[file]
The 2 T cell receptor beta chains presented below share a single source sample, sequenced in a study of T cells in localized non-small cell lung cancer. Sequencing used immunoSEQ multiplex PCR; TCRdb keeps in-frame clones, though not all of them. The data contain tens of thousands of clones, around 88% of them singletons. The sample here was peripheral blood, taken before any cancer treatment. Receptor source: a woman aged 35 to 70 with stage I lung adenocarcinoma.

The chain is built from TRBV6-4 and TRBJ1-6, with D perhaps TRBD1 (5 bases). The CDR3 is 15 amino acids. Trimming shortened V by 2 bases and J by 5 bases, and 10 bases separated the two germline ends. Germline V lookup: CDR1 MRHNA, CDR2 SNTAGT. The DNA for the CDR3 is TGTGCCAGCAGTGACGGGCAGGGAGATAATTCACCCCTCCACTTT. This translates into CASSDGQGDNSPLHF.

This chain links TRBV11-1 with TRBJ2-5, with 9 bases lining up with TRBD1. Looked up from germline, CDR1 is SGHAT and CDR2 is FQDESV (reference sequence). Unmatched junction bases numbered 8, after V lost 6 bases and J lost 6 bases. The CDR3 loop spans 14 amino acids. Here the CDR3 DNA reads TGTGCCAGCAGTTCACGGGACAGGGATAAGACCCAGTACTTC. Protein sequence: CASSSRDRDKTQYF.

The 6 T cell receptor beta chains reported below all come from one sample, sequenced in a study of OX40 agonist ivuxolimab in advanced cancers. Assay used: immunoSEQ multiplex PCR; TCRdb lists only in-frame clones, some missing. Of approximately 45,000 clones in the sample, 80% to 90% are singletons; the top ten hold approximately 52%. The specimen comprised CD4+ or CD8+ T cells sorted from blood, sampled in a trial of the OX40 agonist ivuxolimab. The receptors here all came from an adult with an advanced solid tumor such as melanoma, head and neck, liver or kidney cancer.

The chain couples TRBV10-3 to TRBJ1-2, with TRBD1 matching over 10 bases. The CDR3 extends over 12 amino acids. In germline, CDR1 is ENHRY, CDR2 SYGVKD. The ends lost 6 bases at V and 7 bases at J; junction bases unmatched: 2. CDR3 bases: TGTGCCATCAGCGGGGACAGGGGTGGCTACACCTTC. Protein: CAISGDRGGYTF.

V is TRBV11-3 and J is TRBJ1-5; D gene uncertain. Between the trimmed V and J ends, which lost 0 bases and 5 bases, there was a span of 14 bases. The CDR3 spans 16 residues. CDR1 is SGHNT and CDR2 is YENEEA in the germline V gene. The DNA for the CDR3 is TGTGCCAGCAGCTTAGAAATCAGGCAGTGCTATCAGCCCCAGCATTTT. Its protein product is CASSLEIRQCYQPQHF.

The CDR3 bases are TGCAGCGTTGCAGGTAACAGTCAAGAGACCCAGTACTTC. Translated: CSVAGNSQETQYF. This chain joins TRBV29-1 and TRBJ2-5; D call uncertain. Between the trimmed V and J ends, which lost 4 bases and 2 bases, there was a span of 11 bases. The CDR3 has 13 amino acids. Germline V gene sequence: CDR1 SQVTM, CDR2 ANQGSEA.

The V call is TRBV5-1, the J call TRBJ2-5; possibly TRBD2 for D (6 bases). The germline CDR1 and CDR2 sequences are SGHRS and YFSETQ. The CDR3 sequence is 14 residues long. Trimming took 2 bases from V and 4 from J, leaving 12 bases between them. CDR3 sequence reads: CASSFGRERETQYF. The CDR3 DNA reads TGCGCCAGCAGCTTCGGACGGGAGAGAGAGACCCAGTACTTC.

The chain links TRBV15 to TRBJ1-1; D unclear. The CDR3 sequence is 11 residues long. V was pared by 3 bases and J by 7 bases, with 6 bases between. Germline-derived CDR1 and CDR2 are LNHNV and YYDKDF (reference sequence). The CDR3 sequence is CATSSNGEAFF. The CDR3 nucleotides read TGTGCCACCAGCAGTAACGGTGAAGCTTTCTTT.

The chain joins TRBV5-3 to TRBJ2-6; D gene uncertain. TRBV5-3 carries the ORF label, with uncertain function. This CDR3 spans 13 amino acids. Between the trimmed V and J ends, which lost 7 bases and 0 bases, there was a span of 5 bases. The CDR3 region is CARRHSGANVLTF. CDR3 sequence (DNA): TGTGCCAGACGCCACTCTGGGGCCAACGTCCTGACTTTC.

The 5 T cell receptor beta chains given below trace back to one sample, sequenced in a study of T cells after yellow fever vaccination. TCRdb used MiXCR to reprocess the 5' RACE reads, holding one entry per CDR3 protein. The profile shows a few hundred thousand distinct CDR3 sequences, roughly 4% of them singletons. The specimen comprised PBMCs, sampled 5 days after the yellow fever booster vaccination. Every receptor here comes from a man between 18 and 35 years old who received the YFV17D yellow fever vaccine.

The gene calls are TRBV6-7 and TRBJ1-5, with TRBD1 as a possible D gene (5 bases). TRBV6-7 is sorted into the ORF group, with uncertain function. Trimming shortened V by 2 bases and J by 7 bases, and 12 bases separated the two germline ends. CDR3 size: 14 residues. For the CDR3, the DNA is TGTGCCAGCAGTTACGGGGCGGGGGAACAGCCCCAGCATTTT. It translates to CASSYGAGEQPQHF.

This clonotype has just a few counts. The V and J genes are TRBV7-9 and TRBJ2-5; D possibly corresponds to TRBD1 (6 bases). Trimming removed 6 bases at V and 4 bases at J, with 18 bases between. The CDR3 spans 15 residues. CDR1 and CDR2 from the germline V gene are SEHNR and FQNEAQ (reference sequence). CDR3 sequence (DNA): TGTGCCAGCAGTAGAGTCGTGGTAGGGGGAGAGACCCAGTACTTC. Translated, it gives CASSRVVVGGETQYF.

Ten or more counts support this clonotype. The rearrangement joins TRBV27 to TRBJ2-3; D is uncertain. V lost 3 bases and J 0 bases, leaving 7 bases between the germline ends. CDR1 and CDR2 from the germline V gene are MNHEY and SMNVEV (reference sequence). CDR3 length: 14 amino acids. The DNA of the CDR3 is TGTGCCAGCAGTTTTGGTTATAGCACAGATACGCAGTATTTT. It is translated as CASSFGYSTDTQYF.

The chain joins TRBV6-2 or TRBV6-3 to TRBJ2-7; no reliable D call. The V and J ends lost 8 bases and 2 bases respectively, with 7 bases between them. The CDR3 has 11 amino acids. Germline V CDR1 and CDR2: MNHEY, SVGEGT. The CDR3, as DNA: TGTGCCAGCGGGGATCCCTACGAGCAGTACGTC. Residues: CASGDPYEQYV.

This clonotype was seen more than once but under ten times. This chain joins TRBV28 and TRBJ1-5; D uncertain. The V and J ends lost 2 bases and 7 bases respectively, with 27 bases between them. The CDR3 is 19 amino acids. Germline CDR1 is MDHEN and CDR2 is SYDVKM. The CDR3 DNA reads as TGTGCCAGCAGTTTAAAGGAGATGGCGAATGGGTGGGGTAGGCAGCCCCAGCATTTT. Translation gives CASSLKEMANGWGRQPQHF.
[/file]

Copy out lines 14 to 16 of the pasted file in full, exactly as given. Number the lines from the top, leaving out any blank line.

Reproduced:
Ten or more counts support this clonotype. The rearrangement joins TRBV27 to TRBJ2-3; D is uncertain. V lost 3 bases and J 0 bases, leaving 7 bases between the germline ends. CDR1 and CDR2 from the germline V gene are MNHEY and SMNVEV (reference sequence). CDR3 length: 14 amino acids. The DNA of the CDR3 is TGTGCCAGCAGTTTTGGTTATAGCACAGATACGCAGTATTTT. It is translated as CASSFGYSTDTQYF.

The chain joins TRBV6-2 or TRBV6-3 to TRBJ2-7; no reliable D call. The V and J ends lost 8 bases and 2 bases respectively, with 7 bases between them. The CDR3 has 11 amino acids. Germline V CDR1 and CDR2: MNHEY, SVGEGT. The CDR3, as DNA: TGTGCCAGCGGGGATCCCTACGAGCAGTACGTC. Residues: CASGDPYEQYV.

This clonotype was seen more than once but under ten times. This chain joins TRBV28 and TRBJ1-5; D uncertain. The V and J ends lost 2 bases and 7 bases respectively, with 27 bases between them. The CDR3 is 19 amino acids. Germline CDR1 is MDHEN and CDR2 is SYDVKM. The CDR3 DNA reads as TGTGCCAGCAGTTTAAAGGAGATGGCGAATGGGTGGGGTAGGCAGCCCCAGCATTTT. Translation gives CASSLKEMANGWGRQPQHF.